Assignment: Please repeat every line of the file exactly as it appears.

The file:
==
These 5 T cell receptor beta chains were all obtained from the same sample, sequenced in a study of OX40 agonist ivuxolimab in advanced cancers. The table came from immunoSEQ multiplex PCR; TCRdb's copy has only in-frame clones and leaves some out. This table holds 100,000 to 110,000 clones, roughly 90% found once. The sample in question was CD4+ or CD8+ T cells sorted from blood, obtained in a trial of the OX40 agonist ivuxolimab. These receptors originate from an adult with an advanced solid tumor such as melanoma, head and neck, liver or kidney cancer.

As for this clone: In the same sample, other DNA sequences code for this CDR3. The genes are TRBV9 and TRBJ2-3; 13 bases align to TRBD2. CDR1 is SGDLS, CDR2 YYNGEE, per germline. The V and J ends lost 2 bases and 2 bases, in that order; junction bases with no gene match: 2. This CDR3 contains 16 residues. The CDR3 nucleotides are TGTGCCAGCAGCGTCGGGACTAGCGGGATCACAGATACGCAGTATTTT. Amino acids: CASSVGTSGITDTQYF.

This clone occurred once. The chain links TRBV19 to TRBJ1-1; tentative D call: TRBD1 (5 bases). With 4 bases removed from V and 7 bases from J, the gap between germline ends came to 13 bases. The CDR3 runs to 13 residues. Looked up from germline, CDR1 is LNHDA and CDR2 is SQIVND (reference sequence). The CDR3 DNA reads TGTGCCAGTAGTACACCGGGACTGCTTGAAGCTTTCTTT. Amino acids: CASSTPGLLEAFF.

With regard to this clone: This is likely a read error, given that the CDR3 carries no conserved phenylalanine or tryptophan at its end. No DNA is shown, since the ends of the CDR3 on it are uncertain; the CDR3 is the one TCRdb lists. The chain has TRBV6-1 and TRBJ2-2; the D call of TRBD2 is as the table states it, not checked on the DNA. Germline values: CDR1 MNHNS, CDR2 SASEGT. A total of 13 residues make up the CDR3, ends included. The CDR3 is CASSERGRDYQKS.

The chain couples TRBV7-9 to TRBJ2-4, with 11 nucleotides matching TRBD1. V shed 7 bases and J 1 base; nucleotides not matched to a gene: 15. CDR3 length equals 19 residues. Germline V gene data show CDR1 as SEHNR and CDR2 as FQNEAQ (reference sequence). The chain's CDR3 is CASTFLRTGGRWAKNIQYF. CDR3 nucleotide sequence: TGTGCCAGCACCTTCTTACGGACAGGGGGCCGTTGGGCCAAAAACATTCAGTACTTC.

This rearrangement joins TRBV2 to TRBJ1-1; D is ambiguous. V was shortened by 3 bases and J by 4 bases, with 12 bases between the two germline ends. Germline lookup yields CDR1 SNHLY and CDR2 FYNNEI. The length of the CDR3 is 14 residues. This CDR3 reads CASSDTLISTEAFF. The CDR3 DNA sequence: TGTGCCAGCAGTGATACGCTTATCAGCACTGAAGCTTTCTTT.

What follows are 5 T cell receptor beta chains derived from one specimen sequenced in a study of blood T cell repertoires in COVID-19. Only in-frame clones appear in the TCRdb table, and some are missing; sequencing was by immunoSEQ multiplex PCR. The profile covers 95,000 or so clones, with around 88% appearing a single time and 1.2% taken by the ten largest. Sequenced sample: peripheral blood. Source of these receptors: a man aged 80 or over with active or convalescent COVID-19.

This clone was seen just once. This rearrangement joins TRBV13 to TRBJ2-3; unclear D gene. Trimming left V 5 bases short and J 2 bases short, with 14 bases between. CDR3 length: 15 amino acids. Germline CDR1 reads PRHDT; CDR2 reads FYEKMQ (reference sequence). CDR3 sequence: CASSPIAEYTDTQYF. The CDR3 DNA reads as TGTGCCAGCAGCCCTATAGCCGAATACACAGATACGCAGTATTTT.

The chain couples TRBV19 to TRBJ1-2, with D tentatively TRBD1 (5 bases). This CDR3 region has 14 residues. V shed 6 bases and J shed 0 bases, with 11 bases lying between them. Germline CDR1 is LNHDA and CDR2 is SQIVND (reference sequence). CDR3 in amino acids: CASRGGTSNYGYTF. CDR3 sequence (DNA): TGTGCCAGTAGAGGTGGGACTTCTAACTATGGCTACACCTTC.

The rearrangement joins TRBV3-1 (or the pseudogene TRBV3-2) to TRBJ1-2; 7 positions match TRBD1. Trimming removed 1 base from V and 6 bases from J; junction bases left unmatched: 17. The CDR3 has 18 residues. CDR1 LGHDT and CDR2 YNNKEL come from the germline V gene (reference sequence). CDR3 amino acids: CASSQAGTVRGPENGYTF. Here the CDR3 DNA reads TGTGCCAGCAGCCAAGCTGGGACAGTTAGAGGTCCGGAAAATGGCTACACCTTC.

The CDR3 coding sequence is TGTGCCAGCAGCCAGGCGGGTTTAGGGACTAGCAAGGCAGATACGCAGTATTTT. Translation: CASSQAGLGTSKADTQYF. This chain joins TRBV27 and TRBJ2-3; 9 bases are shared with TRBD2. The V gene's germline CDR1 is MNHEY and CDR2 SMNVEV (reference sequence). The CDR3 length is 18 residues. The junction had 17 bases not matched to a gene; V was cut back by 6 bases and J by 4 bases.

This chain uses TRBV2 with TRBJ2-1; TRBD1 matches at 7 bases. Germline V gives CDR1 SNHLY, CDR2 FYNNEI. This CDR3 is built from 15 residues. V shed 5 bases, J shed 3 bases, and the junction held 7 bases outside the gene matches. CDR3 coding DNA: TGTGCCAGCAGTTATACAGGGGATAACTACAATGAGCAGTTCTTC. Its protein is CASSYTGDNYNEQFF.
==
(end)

These 5 T cell receptor beta chains were all obtained from the same sample, sequenced in a study of OX40 agonist ivuxolimab in advanced cancers. The table came from immunoSEQ multiplex PCR; TCRdb's copy has only in-frame clones and leaves some out. This table holds 100,000 to 110,000 clones, roughly 90% found once. The sample in question was CD4+ or CD8+ T cells sorted from blood, obtained in a trial of the OX40 agonist ivuxolimab. These receptors originate from an adult with an advanced solid tumor such as melanoma, head and neck, liver or kidney cancer.

As for this clone: In the same sample, other DNA sequences code for this CDR3. The genes are TRBV9 and TRBJ2-3; 13 bases align to TRBD2. CDR1 is SGDLS, CDR2 YYNGEE, per germline. The V and J ends lost 2 bases and 2 bases, in that order; junction bases with no gene match: 2. This CDR3 contains 16 residues. The CDR3 nucleotides are TGTGCCAGCAGCGTCGGGACTAGCGGGATCACAGATACGCAGTATTTT. Amino acids: CASSVGTSGITDTQYF.

This clone occurred once. The chain links TRBV19 to TRBJ1-1; tentative D call: TRBD1 (5 bases). With 4 bases removed from V and 7 bases from J, the gap between germline ends came to 13 bases. The CDR3 runs to 13 residues. Looked up from germline, CDR1 is LNHDA and CDR2 is SQIVND (reference sequence). The CDR3 DNA reads TGTGCCAGTAGTACACCGGGACTGCTTGAAGCTTTCTTT. Amino acids: CASSTPGLLEAFF.

With regard to this clone: This is likely a read error, given that the CDR3 carries no conserved phenylalanine or tryptophan at its end. No DNA is shown, since the ends of the CDR3 on it are uncertain; the CDR3 is the one TCRdb lists. The chain has TRBV6-1 and TRBJ2-2; the D call of TRBD2 is as the table states it, not checked on the DNA. Germline values: CDR1 MNHNS, CDR2 SASEGT. A total of 13 residues make up the CDR3, ends included. The CDR3 is CASSERGRDYQKS.

The chain couples TRBV7-9 to TRBJ2-4, with 11 nucleotides matching TRBD1. V shed 7 bases and J 1 base; nucleotides not matched to a gene: 15. CDR3 length equals 19 residues. Germline V gene data show CDR1 as SEHNR and CDR2 as FQNEAQ (reference sequence). The chain's CDR3 is CASTFLRTGGRWAKNIQYF. CDR3 nucleotide sequence: TGTGCCAGCACCTTCTTACGGACAGGGGGCCGTTGGGCCAAAAACATTCAGTACTTC.

This rearrangement joins TRBV2 to TRBJ1-1; D is ambiguous. V was shortened by 3 bases and J by 4 bases, with 12 bases between the two germline ends. Germline lookup yields CDR1 SNHLY and CDR2 FYNNEI. The length of the CDR3 is 14 residues. This CDR3 reads CASSDTLISTEAFF. The CDR3 DNA sequence: TGTGCCAGCAGTGATACGCTTATCAGCACTGAAGCTTTCTTT.

What follows are 5 T cell receptor beta chains derived from one specimen sequenced in a study of blood T cell repertoires in COVID-19. Only in-frame clones appear in the TCRdb table, and some are missing; sequencing was by immunoSEQ multiplex PCR. The profile covers 95,000 or so clones, with around 88% appearing a single time and 1.2% taken by the ten largest. Sequenced sample: peripheral blood. Source of these receptors: a man aged 80 or over with active or convalescent COVID-19.

This clone was seen just once. This rearrangement joins TRBV13 to TRBJ2-3; unclear D gene. Trimming left V 5 bases short and J 2 bases short, with 14 bases between. CDR3 length: 15 amino acids. Germline CDR1 reads PRHDT; CDR2 reads FYEKMQ (reference sequence). CDR3 sequence: CASSPIAEYTDTQYF. The CDR3 DNA reads as TGTGCCAGCAGCCCTATAGCCGAATACACAGATACGCAGTATTTT.

The chain couples TRBV19 to TRBJ1-2, with D tentatively TRBD1 (5 bases). This CDR3 region has 14 residues. V shed 6 bases and J shed 0 bases, with 11 bases lying between them. Germline CDR1 is LNHDA and CDR2 is SQIVND (reference sequence). CDR3 in amino acids: CASRGGTSNYGYTF. CDR3 sequence (DNA): TGTGCCAGTAGAGGTGGGACTTCTAACTATGGCTACACCTTC.

The rearrangement joins TRBV3-1 (or the pseudogene TRBV3-2) to TRBJ1-2; 7 positions match TRBD1. Trimming removed 1 base from V and 6 bases from J; junction bases left unmatched: 17. The CDR3 has 18 residues. CDR1 LGHDT and CDR2 YNNKEL come from the germline V gene (reference sequence). CDR3 amino acids: CASSQAGTVRGPENGYTF. Here the CDR3 DNA reads TGTGCCAGCAGCCAAGCTGGGACAGTTAGAGGTCCGGAAAATGGCTACACCTTC.

The CDR3 coding sequence is TGTGCCAGCAGCCAGGCGGGTTTAGGGACTAGCAAGGCAGATACGCAGTATTTT. Translation: CASSQAGLGTSKADTQYF. This chain joins TRBV27 and TRBJ2-3; 9 bases are shared with TRBD2. The V gene's germline CDR1 is MNHEY and CDR2 SMNVEV (reference sequence). The CDR3 length is 18 residues. The junction had 17 bases not matched to a gene; V was cut back by 6 bases and J by 4 bases.

This chain uses TRBV2 with TRBJ2-1; TRBD1 matches at 7 bases. Germline V gives CDR1 SNHLY, CDR2 FYNNEI. This CDR3 is built from 15 residues. V shed 5 bases, J shed 3 bases, and the junction held 7 bases outside the gene matches. CDR3 coding DNA: TGTGCCAGCAGTTATACAGGGGATAACTACAATGAGCAGTTCTTC. Its protein is CASSYTGDNYNEQFF.